9 April 2024


The Magdalene Laundries ... the treatment of Fallen Women ... what a cruel and depraved island Ireland was! Poor old De Valera ... Poor od Archbishop McQuaid ... what a corrupt, hate-filled society they ran!! Apologies ... Compensation ... but what good is all that? It is not much better than words.

The Times recently published a review of a new book. The Reviewer asked: "How surprised would you be to discover that a comparable system operated in Britain during the 20th century?A system that has not been acknowledged or apologised for, let alone compensated for?"

The book is The Undesirables The Law that locked away a a Generation, by Sarah Wise. It does for Britain what so many 'revelatory' books have done for Ireland. The British law concerned was not repealed until 1959.

Alice O'Keeffe, the Times Reviewer, enables us, in more ways than the merely statistical and legal, to understand the social arrangements in Britain and Ireland in their contexts. The origins of the British 1913 Mental Deficiecy Act Act "lay in the Eugenics movement of the ealy 20th century. Alarmed by the poverty in the slums of Britain's big cities, this group of keen social Darwinists decided that the best solution would be to prevent the poor from breeding ... As the eugenicist George Mudge put it: 'The stunted individuals are not the product of the one-room tenement, but the one-roomed tenement is an expression of [their] inherent incapacity'.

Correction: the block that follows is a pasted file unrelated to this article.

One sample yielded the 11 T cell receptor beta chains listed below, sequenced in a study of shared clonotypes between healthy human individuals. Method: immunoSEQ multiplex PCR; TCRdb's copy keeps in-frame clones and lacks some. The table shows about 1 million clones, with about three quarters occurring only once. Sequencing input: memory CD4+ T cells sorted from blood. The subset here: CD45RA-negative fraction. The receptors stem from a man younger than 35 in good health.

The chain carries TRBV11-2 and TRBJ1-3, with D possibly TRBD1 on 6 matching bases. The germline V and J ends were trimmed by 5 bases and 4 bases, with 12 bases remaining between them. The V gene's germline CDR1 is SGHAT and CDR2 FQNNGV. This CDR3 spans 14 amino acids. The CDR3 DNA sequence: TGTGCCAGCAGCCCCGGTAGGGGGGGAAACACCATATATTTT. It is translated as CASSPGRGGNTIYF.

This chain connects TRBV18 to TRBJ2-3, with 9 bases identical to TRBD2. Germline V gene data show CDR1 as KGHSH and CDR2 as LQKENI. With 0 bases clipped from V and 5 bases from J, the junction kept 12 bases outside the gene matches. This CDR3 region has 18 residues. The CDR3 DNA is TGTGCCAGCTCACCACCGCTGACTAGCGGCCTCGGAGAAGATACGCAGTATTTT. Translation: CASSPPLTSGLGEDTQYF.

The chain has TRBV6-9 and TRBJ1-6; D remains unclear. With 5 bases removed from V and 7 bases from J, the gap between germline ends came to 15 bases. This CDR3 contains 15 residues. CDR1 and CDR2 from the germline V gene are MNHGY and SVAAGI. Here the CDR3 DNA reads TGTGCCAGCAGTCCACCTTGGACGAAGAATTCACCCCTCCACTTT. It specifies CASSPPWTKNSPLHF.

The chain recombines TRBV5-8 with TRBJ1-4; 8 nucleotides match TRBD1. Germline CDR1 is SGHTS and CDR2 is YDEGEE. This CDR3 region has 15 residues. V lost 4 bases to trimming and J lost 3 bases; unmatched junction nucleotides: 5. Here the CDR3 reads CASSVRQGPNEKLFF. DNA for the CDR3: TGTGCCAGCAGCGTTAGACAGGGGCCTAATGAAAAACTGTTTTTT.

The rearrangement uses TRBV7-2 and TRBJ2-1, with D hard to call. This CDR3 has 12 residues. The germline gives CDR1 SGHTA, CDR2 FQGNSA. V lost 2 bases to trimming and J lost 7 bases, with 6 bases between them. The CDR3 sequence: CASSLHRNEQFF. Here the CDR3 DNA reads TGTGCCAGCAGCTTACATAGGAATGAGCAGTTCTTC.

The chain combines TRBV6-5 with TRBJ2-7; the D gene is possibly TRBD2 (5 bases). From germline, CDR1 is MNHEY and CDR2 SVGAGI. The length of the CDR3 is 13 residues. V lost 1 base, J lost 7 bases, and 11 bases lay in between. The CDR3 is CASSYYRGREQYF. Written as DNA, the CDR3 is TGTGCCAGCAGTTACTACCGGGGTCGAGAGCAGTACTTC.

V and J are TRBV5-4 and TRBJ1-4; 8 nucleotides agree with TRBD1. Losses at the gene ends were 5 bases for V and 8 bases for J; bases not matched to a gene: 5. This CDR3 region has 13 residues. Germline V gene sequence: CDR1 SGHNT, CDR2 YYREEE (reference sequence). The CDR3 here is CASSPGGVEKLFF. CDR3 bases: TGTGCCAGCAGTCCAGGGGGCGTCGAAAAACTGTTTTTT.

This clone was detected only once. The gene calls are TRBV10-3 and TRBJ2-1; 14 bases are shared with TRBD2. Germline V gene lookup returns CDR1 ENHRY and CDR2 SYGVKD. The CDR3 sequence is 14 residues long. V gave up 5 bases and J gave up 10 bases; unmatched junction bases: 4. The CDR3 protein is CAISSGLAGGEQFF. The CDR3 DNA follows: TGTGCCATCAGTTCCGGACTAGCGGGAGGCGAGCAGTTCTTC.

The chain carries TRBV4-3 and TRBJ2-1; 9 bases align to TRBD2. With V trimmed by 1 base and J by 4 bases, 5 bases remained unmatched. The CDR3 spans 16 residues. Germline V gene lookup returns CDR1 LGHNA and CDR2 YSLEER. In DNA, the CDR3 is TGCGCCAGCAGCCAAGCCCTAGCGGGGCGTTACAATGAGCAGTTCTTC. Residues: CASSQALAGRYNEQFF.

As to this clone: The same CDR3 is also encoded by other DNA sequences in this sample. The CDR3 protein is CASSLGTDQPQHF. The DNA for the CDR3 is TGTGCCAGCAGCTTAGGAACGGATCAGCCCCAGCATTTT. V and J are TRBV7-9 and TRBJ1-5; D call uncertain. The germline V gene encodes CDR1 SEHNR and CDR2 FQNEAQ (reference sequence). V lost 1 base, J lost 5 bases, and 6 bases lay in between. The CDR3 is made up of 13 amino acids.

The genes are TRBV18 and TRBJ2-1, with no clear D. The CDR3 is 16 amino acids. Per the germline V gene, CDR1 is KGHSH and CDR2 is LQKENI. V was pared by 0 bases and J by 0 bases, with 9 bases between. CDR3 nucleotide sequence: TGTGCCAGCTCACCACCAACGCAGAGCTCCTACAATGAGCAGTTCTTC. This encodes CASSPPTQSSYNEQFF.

"The Eugenics Education Society was founded in 1907 and found a sympathetic ear in Winston Churchill, who once wrote that 'the improvement of the British breed is my aim in life'. Influenced by an American book called The Sterilisation of Degenerates, Churchill, when he was home secretatary in the Asquith government, advocated a simple surgical operation ... The working-class Labour MP Will Crooks observed that such people 'are almost like human vermin. They crawl about ... polluting and corrupting everything they touch.' ...

"As Leon Whitney of the American Eugenics Society observed: 'Many far-sighted men and women in both England and America have been working earnestly towards something very like wht Hitler has now made compulsory' ..." 

What thoroughly wicked old men De Valera and Churchill were to have lived in a culture different from ours!

And how about all those Metropolitan Archbishops, McQuaid in Dublin and, in England, Fisher and his successors? I spent nearly half a century in the ministry of the Church of England, and I know all about the phrase "Giving a man another chance". And my own ministry was overshadowed by a bishop called Peter Ball; because he was an alumnus of the College I worked in, he used to hang around it inviting the (male) students to "Give a year to Jesus". Another of his phrases was "Be strong for Jesus." This meant "Let me whip you." 

It was ... literally ... decades before he was finally convicted and locked up. "Cover ups", indeed!


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